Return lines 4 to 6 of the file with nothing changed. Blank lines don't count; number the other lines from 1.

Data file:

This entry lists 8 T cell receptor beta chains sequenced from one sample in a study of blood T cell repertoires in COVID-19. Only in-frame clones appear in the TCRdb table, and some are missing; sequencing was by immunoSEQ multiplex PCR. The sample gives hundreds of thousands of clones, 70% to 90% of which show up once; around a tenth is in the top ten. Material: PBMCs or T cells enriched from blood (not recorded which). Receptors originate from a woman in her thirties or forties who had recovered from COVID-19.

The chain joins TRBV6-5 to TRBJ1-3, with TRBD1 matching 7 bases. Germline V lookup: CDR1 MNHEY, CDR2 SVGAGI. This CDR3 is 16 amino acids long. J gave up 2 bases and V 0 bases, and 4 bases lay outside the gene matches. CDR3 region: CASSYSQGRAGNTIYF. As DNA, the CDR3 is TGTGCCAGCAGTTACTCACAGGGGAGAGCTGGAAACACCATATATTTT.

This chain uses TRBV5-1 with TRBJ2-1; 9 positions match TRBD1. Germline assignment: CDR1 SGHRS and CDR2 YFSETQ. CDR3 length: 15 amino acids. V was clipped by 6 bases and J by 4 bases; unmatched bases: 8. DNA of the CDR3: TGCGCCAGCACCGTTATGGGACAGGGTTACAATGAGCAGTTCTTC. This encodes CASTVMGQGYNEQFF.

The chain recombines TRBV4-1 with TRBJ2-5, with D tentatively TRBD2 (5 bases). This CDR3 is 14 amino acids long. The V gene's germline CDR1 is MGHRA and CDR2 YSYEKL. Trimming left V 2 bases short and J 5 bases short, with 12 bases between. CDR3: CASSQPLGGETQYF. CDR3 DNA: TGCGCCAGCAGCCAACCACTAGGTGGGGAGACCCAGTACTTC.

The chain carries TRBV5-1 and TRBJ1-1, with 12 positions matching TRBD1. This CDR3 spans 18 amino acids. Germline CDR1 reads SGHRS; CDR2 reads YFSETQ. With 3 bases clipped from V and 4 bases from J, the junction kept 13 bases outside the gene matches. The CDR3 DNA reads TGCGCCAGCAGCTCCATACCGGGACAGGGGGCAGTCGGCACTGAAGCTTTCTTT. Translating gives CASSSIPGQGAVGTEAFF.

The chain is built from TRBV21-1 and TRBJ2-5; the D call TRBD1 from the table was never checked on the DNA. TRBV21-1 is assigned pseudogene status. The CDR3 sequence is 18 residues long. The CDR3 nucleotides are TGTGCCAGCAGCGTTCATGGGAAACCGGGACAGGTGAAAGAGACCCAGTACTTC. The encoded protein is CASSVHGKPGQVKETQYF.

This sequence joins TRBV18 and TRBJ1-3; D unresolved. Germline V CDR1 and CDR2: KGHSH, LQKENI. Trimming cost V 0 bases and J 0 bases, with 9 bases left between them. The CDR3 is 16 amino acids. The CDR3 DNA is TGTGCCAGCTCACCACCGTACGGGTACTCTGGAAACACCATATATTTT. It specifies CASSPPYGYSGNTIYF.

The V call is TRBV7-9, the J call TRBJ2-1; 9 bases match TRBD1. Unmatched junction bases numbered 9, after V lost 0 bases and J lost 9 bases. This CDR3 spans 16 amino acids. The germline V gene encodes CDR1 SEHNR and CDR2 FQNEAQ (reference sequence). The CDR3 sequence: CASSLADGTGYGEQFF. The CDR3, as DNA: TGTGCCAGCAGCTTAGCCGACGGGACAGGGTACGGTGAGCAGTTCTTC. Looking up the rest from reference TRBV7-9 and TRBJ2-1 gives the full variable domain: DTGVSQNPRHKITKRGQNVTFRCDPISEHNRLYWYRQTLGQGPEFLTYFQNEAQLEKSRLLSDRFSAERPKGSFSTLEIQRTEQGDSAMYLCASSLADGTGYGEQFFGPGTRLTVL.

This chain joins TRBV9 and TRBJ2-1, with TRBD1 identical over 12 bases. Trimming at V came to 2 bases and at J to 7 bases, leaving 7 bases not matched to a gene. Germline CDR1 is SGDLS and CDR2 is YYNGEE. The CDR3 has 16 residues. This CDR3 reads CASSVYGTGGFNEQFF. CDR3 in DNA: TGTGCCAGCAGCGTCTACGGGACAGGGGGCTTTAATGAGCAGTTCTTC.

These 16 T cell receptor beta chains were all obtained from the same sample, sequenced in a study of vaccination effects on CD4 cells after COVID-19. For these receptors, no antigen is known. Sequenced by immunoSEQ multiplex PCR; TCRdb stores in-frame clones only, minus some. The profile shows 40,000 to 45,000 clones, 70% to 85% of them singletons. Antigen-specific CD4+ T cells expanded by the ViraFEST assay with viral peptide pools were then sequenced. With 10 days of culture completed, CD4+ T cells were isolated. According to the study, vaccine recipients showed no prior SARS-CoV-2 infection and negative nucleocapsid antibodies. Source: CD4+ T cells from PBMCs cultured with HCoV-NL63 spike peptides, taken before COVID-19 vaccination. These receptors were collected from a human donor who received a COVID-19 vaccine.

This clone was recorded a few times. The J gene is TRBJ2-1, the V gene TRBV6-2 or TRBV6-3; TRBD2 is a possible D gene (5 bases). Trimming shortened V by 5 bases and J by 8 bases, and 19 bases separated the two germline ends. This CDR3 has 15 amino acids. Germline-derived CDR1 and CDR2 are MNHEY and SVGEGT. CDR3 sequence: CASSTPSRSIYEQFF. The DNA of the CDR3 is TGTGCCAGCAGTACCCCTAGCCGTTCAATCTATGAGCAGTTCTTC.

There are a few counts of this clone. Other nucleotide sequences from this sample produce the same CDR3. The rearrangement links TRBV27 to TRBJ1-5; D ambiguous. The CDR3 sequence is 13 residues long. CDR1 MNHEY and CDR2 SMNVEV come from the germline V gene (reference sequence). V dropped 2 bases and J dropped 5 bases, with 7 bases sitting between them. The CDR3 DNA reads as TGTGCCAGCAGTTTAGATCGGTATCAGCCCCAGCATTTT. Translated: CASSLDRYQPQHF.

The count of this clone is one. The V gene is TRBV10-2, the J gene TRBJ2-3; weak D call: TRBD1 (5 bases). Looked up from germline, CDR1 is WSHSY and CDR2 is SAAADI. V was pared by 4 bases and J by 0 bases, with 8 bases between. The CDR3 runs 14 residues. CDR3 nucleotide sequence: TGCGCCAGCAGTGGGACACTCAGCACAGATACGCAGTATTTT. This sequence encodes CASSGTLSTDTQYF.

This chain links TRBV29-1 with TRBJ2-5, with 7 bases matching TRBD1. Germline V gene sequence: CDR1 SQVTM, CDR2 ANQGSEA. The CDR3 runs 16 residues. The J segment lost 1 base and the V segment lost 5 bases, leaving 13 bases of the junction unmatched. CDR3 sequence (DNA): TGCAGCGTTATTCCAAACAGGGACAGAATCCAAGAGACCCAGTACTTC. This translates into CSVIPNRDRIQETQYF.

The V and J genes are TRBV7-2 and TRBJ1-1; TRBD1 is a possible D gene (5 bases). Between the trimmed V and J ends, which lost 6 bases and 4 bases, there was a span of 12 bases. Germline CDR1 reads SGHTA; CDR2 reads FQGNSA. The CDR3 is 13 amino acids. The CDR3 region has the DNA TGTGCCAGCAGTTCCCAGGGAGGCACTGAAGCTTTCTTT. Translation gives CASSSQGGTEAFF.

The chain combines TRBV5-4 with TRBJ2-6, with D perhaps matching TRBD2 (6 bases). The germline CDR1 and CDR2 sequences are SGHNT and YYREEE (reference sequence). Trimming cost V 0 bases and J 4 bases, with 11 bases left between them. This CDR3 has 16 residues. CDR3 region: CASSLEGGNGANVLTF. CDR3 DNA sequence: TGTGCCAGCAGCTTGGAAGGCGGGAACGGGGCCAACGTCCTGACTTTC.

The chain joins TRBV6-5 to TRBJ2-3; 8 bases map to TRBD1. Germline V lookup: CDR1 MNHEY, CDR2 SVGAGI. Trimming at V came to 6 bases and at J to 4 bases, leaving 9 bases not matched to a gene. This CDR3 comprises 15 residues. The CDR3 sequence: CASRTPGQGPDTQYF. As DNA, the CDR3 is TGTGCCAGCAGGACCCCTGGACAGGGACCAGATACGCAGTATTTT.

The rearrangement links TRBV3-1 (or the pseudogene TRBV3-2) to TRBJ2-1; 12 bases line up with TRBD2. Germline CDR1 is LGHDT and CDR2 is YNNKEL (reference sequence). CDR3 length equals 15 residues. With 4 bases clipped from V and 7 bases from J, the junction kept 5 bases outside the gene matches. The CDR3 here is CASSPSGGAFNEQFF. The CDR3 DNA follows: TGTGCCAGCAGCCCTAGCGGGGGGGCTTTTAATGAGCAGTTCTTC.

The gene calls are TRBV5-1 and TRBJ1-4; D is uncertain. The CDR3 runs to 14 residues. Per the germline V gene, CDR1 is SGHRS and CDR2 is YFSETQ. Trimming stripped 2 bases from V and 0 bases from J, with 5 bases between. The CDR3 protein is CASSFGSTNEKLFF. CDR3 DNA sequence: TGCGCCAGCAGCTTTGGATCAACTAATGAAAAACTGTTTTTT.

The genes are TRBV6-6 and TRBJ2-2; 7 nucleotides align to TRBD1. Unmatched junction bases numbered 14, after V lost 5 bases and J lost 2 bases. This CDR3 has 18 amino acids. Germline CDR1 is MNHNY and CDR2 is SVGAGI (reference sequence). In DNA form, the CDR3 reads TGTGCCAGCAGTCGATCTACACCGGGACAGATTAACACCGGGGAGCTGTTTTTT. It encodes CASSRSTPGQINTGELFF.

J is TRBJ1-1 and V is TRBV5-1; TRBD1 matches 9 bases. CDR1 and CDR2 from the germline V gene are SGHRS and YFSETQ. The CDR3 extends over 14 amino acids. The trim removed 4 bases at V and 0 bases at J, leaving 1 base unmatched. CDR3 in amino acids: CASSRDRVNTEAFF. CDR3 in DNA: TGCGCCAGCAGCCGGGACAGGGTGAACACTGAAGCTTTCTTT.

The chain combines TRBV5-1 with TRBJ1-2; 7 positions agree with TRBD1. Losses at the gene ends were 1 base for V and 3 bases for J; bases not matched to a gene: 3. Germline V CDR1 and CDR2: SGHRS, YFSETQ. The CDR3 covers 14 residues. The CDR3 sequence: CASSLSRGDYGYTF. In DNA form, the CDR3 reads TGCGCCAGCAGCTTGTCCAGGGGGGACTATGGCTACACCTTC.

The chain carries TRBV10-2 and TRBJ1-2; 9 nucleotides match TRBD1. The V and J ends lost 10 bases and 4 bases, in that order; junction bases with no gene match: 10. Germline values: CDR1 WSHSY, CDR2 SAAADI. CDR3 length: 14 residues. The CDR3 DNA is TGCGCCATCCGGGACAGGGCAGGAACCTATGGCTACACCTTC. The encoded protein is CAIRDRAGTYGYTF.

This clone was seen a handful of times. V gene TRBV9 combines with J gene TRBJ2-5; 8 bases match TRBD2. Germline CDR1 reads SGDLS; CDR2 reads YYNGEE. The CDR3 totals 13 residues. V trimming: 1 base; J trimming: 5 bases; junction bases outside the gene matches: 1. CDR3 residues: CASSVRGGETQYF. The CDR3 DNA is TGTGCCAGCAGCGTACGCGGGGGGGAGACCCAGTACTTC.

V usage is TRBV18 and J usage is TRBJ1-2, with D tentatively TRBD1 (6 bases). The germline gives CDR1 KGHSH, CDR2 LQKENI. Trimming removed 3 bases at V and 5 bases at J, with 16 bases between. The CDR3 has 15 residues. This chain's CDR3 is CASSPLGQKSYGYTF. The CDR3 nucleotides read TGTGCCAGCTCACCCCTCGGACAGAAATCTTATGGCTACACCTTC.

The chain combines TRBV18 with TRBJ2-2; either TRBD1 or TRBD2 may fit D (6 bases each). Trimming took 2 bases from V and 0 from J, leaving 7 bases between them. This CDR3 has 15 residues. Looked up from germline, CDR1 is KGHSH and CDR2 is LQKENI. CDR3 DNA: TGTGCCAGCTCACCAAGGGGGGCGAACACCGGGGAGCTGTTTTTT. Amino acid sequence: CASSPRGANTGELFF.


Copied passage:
The chain recombines TRBV4-1 with TRBJ2-5, with D tentatively TRBD2 (5 bases). This CDR3 is 14 amino acids long. The V gene's germline CDR1 is MGHRA and CDR2 YSYEKL. Trimming left V 2 bases short and J 5 bases short, with 12 bases between. CDR3: CASSQPLGGETQYF. CDR3 DNA: TGCGCCAGCAGCCAACCACTAGGTGGGGAGACCCAGTACTTC.

The chain carries TRBV5-1 and TRBJ1-1, with 12 positions matching TRBD1. This CDR3 spans 18 amino acids. Germline CDR1 reads SGHRS; CDR2 reads YFSETQ. With 3 bases clipped from V and 4 bases from J, the junction kept 13 bases outside the gene matches. The CDR3 DNA reads TGCGCCAGCAGCTCCATACCGGGACAGGGGGCAGTCGGCACTGAAGCTTTCTTT. Translating gives CASSSIPGQGAVGTEAFF.

The chain is built from TRBV21-1 and TRBJ2-5; the D call TRBD1 from the table was never checked on the DNA. TRBV21-1 is assigned pseudogene status. The CDR3 sequence is 18 residues long. The CDR3 nucleotides are TGTGCCAGCAGCGTTCATGGGAAACCGGGACAGGTGAAAGAGACCCAGTACTTC. The encoded protein is CASSVHGKPGQVKETQYF.